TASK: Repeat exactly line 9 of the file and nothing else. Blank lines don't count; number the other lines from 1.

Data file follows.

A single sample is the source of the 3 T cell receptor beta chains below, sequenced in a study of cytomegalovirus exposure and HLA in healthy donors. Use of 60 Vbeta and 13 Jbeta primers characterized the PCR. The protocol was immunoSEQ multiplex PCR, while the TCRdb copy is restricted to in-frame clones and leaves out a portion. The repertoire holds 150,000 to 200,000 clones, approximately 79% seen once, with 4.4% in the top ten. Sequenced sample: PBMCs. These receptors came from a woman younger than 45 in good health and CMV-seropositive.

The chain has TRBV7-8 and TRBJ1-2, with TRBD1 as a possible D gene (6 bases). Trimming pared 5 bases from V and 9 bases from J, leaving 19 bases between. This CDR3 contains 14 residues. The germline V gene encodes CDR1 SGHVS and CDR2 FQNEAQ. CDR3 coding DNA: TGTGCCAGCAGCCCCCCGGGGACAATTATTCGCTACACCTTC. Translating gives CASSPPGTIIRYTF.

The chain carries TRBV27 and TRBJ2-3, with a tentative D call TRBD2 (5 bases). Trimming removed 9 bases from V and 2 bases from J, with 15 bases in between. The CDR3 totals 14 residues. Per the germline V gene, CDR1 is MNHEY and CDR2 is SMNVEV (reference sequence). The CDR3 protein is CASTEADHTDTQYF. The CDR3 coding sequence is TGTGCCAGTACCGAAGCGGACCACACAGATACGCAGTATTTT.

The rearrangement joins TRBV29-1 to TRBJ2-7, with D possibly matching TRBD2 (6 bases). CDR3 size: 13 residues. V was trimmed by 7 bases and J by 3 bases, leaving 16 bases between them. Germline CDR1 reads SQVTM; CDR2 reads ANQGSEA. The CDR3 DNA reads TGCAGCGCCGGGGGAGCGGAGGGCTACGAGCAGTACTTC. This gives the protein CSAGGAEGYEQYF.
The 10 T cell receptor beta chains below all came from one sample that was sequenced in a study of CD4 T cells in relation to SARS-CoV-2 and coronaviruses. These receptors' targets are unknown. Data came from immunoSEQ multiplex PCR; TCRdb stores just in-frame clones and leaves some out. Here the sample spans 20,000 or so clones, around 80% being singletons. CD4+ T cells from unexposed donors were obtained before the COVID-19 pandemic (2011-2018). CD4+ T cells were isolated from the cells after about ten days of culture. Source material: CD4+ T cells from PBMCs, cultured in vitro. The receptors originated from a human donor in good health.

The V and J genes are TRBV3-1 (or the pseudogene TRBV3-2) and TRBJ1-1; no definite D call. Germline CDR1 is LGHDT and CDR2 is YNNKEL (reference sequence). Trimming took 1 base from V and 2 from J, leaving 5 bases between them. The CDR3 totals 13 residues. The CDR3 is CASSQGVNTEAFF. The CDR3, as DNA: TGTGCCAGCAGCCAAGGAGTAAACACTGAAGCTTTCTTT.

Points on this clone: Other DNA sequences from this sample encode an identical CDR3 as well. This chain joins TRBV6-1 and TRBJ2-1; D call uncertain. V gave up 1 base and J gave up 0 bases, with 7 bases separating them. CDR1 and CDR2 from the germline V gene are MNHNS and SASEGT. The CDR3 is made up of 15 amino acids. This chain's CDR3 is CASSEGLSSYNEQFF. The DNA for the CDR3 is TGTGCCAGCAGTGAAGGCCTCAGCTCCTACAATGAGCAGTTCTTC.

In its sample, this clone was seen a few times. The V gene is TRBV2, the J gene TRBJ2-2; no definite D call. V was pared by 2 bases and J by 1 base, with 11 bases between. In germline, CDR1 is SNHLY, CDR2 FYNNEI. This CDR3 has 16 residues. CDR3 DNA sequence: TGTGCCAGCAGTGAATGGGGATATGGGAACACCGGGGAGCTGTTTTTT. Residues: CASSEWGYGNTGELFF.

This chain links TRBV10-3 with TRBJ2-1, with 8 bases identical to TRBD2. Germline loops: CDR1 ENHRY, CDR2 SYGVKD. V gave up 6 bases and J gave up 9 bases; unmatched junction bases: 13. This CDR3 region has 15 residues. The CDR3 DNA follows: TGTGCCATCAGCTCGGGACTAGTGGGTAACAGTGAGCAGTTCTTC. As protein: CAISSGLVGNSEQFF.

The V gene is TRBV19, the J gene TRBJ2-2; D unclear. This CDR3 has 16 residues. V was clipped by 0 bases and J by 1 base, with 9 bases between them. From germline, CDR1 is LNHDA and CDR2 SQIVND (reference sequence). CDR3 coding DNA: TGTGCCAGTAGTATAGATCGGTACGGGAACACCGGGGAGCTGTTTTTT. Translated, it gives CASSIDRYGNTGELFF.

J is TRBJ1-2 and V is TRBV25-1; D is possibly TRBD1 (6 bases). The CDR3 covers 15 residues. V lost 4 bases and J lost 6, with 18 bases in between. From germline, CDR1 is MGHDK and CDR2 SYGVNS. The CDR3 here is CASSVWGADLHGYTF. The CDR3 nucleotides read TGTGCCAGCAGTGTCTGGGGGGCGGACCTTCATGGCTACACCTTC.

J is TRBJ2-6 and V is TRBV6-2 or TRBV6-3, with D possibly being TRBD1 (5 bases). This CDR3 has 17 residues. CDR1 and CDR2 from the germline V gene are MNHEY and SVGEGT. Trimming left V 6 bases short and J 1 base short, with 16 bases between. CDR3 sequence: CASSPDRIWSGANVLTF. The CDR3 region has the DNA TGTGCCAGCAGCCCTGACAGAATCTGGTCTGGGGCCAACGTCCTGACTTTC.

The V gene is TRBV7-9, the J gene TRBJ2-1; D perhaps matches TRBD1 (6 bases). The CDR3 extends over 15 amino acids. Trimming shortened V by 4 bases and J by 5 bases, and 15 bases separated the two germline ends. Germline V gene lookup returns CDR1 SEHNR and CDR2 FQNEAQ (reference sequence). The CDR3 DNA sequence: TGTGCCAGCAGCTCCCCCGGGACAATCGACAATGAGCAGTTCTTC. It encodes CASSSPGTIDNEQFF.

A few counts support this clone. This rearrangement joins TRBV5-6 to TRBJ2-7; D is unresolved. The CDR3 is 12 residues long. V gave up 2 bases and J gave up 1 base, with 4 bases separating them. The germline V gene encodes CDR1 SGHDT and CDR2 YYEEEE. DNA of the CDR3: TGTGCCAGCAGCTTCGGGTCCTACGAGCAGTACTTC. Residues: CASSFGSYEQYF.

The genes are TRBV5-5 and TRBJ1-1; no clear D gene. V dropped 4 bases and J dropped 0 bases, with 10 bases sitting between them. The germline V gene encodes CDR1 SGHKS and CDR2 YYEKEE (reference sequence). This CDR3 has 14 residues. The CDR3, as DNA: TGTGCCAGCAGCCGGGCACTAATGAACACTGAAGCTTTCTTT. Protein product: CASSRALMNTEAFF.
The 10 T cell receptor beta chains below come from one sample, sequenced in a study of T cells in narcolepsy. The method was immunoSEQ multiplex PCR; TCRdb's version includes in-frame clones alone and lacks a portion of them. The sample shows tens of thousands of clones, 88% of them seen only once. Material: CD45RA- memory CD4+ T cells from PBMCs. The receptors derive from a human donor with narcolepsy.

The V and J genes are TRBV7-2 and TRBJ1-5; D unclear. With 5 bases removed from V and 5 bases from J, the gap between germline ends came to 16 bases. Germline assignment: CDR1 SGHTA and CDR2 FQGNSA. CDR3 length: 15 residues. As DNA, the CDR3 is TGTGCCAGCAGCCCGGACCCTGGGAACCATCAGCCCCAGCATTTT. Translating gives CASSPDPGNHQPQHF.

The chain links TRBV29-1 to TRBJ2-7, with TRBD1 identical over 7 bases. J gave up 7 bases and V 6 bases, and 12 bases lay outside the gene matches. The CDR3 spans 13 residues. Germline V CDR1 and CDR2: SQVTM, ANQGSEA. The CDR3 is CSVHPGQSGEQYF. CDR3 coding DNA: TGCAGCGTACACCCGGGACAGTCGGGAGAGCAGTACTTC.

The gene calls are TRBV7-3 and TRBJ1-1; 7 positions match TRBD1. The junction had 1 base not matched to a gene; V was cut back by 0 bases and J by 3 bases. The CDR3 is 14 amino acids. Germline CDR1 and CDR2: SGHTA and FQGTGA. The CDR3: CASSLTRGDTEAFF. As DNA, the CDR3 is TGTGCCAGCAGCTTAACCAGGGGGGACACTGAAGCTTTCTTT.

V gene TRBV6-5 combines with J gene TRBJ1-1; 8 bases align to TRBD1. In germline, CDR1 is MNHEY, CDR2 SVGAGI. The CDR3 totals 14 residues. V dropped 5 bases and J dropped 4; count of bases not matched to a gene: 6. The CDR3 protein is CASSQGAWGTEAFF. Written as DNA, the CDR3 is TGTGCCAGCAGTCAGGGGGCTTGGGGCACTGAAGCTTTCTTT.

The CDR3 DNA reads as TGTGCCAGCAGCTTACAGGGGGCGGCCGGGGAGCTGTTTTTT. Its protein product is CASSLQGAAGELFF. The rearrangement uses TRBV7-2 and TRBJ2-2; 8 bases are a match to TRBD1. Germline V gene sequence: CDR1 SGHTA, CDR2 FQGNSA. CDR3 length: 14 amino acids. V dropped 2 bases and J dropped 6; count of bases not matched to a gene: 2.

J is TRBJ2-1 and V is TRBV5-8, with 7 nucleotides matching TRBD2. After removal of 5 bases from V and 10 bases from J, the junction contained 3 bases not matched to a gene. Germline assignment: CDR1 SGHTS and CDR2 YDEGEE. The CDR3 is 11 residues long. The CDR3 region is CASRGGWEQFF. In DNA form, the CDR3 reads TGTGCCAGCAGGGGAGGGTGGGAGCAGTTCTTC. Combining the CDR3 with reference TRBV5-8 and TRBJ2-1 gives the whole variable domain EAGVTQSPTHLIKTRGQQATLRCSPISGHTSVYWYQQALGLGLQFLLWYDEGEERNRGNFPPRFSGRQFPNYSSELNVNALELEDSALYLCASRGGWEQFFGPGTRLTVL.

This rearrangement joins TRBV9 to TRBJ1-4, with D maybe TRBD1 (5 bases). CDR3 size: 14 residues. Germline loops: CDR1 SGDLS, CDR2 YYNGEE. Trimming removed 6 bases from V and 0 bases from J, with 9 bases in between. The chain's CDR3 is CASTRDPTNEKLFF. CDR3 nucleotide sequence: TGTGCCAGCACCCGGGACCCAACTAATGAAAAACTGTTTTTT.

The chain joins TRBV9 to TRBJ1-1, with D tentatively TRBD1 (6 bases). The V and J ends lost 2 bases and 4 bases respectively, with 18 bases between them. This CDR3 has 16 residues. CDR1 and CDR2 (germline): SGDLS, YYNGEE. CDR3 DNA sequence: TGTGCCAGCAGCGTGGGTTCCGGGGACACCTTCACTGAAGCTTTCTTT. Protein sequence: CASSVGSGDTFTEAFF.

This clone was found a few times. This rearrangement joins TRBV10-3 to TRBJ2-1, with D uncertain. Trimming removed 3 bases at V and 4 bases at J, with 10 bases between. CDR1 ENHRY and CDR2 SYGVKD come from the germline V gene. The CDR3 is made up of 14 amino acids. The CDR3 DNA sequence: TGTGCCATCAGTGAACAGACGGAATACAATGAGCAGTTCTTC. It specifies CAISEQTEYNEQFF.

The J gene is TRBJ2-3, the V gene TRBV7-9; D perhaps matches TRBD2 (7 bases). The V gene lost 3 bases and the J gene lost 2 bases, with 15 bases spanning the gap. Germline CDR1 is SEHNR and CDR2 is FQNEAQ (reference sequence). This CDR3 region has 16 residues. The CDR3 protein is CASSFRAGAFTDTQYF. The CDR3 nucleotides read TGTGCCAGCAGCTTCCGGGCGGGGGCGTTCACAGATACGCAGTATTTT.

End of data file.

This chain links TRBV10-3 with TRBJ2-1, with 8 bases identical to TRBD2. Germline loops: CDR1 ENHRY, CDR2 SYGVKD. V gave up 6 bases and J gave up 9 bases; unmatched junction bases: 13. This CDR3 region has 15 residues. The CDR3 DNA follows: TGTGCCATCAGCTCGGGACTAGTGGGTAACAGTGAGCAGTTCTTC. As protein: CAISSGLVGNSEQFF.